The Uncommon Core: Bruce Springsteen's Theologies | New Hampshire Public Radio

The Uncommon Core: Bruce Springsteen's Theologies

Mar 12, 2015

Credit Sara Plourde / NHPR


Credit Takahiro Kyono via flickr Creative Commons /

  Bruce Springsteen's Theology

"Well I think Springsteen is interesting because he actually uses a lot of Biblical and theological imagery in a very explicit way. When he opens the song Adam Raises the Cain with the lines: ‘in the summer that I was baptized, my father held me to his side’, that’s just not something you come across very often in rock ‘n roll. There are a number of artists like Bob Dylan and Leonard Cohen, who have this image of the poet writer, or the troubadour to some extent -  Springsteen is a big stadium rock n’ roll singer. To find those kinds of lyrics in his work is surprising and intriguing.

Sometimes students or people who hear me lecture will say I heard that Springsteen doesn’t go to church or I heard he didn’t and now he does – none of that is really relevant. I don’t know the man; I’m not trying to say anything about his religious beliefs.  It’s really about his work as an artist rather than him as an individual."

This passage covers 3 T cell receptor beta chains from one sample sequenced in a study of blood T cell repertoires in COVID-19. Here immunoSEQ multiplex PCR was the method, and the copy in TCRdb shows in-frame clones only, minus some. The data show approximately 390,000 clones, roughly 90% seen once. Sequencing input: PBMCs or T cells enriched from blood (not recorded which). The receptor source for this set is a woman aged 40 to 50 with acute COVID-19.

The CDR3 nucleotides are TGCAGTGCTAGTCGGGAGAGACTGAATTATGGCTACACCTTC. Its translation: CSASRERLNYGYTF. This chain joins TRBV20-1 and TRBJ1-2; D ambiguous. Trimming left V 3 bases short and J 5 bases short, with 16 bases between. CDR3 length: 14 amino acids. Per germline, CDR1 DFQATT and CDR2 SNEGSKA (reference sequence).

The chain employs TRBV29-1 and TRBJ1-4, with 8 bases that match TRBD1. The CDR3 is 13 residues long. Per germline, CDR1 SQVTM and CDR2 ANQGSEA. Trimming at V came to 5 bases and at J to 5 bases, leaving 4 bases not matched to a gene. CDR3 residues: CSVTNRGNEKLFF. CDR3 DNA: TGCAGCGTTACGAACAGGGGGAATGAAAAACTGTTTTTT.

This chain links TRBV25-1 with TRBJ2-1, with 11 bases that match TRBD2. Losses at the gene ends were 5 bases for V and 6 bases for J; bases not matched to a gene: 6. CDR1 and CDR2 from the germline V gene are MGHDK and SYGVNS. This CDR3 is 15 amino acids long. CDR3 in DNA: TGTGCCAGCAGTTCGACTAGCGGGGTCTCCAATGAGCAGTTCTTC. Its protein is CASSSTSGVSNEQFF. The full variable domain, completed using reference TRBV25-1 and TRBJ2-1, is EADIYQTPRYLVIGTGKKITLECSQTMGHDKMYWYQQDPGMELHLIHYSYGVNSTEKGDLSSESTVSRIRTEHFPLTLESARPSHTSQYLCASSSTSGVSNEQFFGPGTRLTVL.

"There are different songs for different periods of his writing. Early on, songs from first album such as Lost in the Flood, and later in Born to Run, the main song that I discuss is Thunder Road…and basically all of Darkness on the Edge of Town.  I mean that album is really full of theological motifs…[songs like] The Promise Land , and even Racing in the Street.

I’d say that one of the most interesting things that have emerged from this class is that there is a very clear arc in Springsteen’s writings that deal with theological and biblical issues.  We can see, in the class as we read the songs, that as a very young man he was writing some angry and starkly anti-religious, and particularly anti-Catholic songs. In Born to Run, he develops a new paradigm where there’s redemption, but it’s redemption that’s in this world, it’s a ‘here and now’ redemption. And then, maybe the most astounding moment is that right after the success of Born to Run, he releases Darkness on the Edge of Town, which systematically dismantles the positions that he adopted early on, so it’s interesting to see the development of an artist in this way.

Since teaching this class I’ve really gained appreciation for his work, and for the extent to which his lyrics repay very close reading, very patient reading. I’ve gone from being just a fan who enjoyed Springsteen’s music, to having a deeper appreciation for what he’s done as a writer.